Anodizing is an electrolytic passivation process used to increase the thickness of the natural oxide layer on the surface of metal parts. It increases resistance to corrosion and wear, and provides better adhesion for paint primers and glues than does bare metal.
Anodizing can be broken down into two broad sub-categories: decorative and hard anodizing. The main differences between the two is how thick and durable the coating is, and the exact process used to create it.
Chromic acid anodizing (Type I)
The oldest anodizing process uses chromic acid. It is widely known as the Bengough-Stuart process. In North America it is known as Type I because it is so designated by the MIL-A-8625 standard. Chromic acid produces thinner, 0.5 μm to 18 μm (0.00002" to 0.0007") more opaque films that are softer, ductile, and to a degree self-healing. They are harder to dye and may be applied as a pretreatment before painting. The method of film formation is different from using sulfuric acid in that the voltage is ramped up through the process cycle.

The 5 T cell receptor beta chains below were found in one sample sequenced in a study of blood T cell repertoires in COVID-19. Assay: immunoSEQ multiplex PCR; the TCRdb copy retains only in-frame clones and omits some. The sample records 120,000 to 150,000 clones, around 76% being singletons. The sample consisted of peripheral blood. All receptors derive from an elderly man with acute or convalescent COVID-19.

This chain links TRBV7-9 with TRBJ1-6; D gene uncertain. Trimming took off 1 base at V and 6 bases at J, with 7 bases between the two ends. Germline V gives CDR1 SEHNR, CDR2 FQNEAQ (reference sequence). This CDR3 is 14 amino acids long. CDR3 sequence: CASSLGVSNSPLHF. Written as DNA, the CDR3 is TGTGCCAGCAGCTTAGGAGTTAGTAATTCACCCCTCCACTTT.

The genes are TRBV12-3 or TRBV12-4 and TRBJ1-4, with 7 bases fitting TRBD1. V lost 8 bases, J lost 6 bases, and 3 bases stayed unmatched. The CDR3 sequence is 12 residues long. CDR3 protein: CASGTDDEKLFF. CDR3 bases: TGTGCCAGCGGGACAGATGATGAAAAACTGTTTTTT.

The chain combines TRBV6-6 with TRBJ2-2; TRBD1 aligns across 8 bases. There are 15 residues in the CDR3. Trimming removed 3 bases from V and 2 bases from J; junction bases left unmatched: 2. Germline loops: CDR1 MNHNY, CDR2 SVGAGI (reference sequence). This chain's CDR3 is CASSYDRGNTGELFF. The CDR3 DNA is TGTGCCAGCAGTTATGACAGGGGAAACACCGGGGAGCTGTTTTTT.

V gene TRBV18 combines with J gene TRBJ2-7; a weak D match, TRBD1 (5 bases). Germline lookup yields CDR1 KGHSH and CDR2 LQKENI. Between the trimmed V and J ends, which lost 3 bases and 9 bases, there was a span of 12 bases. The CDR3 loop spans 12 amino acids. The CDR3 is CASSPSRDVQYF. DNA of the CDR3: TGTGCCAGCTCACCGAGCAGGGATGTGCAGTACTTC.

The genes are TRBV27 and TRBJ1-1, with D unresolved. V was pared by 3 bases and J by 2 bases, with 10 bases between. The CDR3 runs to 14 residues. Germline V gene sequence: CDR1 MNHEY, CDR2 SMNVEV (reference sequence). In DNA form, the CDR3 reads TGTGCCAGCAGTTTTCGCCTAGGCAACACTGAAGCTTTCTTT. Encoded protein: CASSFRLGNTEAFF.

Sulfuric acid anodizing (Type II & III)
Sulfuric acid is the most widely used solution to produce anodized coating. Coatings of moderate thickness 1.8 μm to 25 μm (0.00007" to 0.001") are known as Type II, as named by MIL-A-8625, while coatings thicker than 25 μm (0.001") are known as Type III, hardcoat, hard anodizing, or engineered anodizing.
Hard anodizing, also known as Type III anodizing, is a process used to create a hard wearing, corrosion resistant coating on a variety of metals.